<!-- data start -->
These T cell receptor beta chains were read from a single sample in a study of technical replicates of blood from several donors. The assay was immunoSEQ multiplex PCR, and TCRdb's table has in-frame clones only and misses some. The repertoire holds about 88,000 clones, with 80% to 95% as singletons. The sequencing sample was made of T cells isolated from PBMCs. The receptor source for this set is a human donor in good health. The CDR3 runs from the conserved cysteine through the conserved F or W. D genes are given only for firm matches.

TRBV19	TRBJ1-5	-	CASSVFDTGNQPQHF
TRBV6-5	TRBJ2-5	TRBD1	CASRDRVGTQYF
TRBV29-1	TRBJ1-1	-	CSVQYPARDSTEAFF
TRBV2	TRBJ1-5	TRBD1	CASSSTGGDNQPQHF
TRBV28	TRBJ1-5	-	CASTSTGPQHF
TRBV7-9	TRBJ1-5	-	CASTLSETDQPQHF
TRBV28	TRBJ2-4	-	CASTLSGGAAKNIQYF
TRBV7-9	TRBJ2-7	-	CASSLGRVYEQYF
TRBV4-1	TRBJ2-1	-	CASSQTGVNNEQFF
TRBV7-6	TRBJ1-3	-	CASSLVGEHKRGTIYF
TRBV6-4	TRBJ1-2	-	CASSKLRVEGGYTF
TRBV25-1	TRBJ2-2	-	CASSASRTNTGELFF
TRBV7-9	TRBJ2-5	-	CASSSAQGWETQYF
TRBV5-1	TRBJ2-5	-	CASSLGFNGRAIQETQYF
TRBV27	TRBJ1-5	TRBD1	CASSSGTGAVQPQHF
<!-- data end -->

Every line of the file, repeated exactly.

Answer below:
These T cell receptor beta chains were read from a single sample in a study of technical replicates of blood from several donors. The assay was immunoSEQ multiplex PCR, and TCRdb's table has in-frame clones only and misses some. The repertoire holds about 88,000 clones, with 80% to 95% as singletons. The sequencing sample was made of T cells isolated from PBMCs. The receptor source for this set is a human donor in good health. The CDR3 runs from the conserved cysteine through the conserved F or W. D genes are given only for firm matches.

TRBV19	TRBJ1-5	-	CASSVFDTGNQPQHF
TRBV6-5	TRBJ2-5	TRBD1	CASRDRVGTQYF
TRBV29-1	TRBJ1-1	-	CSVQYPARDSTEAFF
TRBV2	TRBJ1-5	TRBD1	CASSSTGGDNQPQHF
TRBV28	TRBJ1-5	-	CASTSTGPQHF
TRBV7-9	TRBJ1-5	-	CASTLSETDQPQHF
TRBV28	TRBJ2-4	-	CASTLSGGAAKNIQYF
TRBV7-9	TRBJ2-7	-	CASSLGRVYEQYF
TRBV4-1	TRBJ2-1	-	CASSQTGVNNEQFF
TRBV7-6	TRBJ1-3	-	CASSLVGEHKRGTIYF
TRBV6-4	TRBJ1-2	-	CASSKLRVEGGYTF
TRBV25-1	TRBJ2-2	-	CASSASRTNTGELFF
TRBV7-9	TRBJ2-5	-	CASSSAQGWETQYF
TRBV5-1	TRBJ2-5	-	CASSLGFNGRAIQETQYF
TRBV27	TRBJ1-5	TRBD1	CASSSGTGAVQPQHF